Why the Vickers ringfence is no panacea
November 20, 2012
The City of London’s size and global reach continues to make the UK economy especially vulnerable to turbulence in the financial markets. In a bid to reduce that vulnerability and avert future crises, the UK’s coalition government, soon after taking the reins in 2010, tasked an Independent Commission on Banking with proposing reforms to Britain’s banking system.
Last autumn the Commission, under the chairmanship of Sir John Vickers, released its much anticipated final report, its centrepiece a plan to ringfence domiciled banks’ retail arms from their investment ones. Based on the notion that ‘less risky’ retail operations required protection from the ‘casino excesses’ of investment banking, the reforms aimed to reduce the burden on the British taxpayer in the event of banking failure. To the relief of many in the financial fraternity, the reforms fell short of a return to full-blown Glass-Stegall, the US legislation which had separated commercial and investment banking for seven decades until 1999. In addition, the big banks would now need to raise capital and loans equivalent to 20% of the part of their balance sheet for which UK taxpayers would be liable in a crisis.
The coalition government was swift to accept the Vickers recommendations without reservation, giving British banks until 2019 to install their ringfence. Yet a year on from this blanket acceptance by the coalition, the question about the separation of banks’ retail and investment arms has still not been successfully settled here in the UK.
Fears have been raised that the Vickers reforms will tie up £ billions in additional capital and impose upon banks a requirement to overhaul compliance and corporate affairs, a burden that will be met by the public in higher interest rates and a sharp reduction in the amounts banks are willing to lend. One of the causes of the paralysing strategic uncertainty that has enveloped the UK’s big banks is the mixed messages from the Treasury and central Bank alike over the dual requirements to recapitalise (and thereby reduce risks of future taxpayer bailouts) whilst being ready to lend to credit-starved UK Plc as if it were 2007 all over again.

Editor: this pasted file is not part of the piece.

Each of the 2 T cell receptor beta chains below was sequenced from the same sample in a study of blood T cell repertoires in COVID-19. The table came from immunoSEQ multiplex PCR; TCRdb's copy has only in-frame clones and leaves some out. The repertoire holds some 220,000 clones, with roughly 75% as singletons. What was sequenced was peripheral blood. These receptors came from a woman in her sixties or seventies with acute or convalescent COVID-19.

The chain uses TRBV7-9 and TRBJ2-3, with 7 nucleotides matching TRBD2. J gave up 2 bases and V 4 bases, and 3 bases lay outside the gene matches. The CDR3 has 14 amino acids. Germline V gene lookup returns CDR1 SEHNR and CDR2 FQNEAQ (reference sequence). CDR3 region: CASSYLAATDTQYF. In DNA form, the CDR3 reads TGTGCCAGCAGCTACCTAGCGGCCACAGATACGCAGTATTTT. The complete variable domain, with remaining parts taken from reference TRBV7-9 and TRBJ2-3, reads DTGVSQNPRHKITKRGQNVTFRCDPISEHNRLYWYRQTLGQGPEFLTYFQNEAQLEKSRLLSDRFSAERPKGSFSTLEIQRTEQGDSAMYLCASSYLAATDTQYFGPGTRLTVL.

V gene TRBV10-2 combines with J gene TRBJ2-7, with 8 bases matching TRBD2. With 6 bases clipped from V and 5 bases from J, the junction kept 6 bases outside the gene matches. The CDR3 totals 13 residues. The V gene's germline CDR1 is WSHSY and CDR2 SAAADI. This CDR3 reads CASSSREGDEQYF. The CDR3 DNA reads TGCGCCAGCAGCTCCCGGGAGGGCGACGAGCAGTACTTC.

Meanwhile, as the government prepares to legislate for Vickers in a Banking Reform Bill scheduled to be considered by the UK parliament early in the New Year, at EU-level, the Liikanen Report has recommended to the European Commission a similar, Vickers-style ringfencing of retail from investment banking. This has given a small crumb of comfort that the UK may not now be going down this path alone. However Liikanen’s proposals are sufficiently different from Vickers’ to heap further uncertainty upon financial services providers here in the City of London. Since there is likely to be precious little consensus between the EU, UK and US authorities any time soon as to whether the structure of banking is best under Liikanen, Vickers or Volcker, how should banks now prepare? Once again, the cost of uncertainty will be borne by the consumer and the wider economy, not to mention heavy job losses in the financial services sector. In this regard, it is important to nail the understandable public misconception that it has been “business as usual” in the City since 2008. Over the past two years volumes of business have collapsed, state financial support has been largely withdrawn and there has been a huge jobs cull. Couple this with falling salaries and bonuses for the vast majority of workers and it has been bad news all round, as Treasury receipts from financial services have plunged to a new norm.
Aside from the issue of commercial uncertainty, there are question marks over whether the ringfence will actually work. I believe the Vickers template is based on an outdated and simplistic division between what amounts to wholesale and retail banking. There are numerous transmission mechanisms between the two that make a hard and fast split between high street and ‘casino’ investment banking difficult to achieve.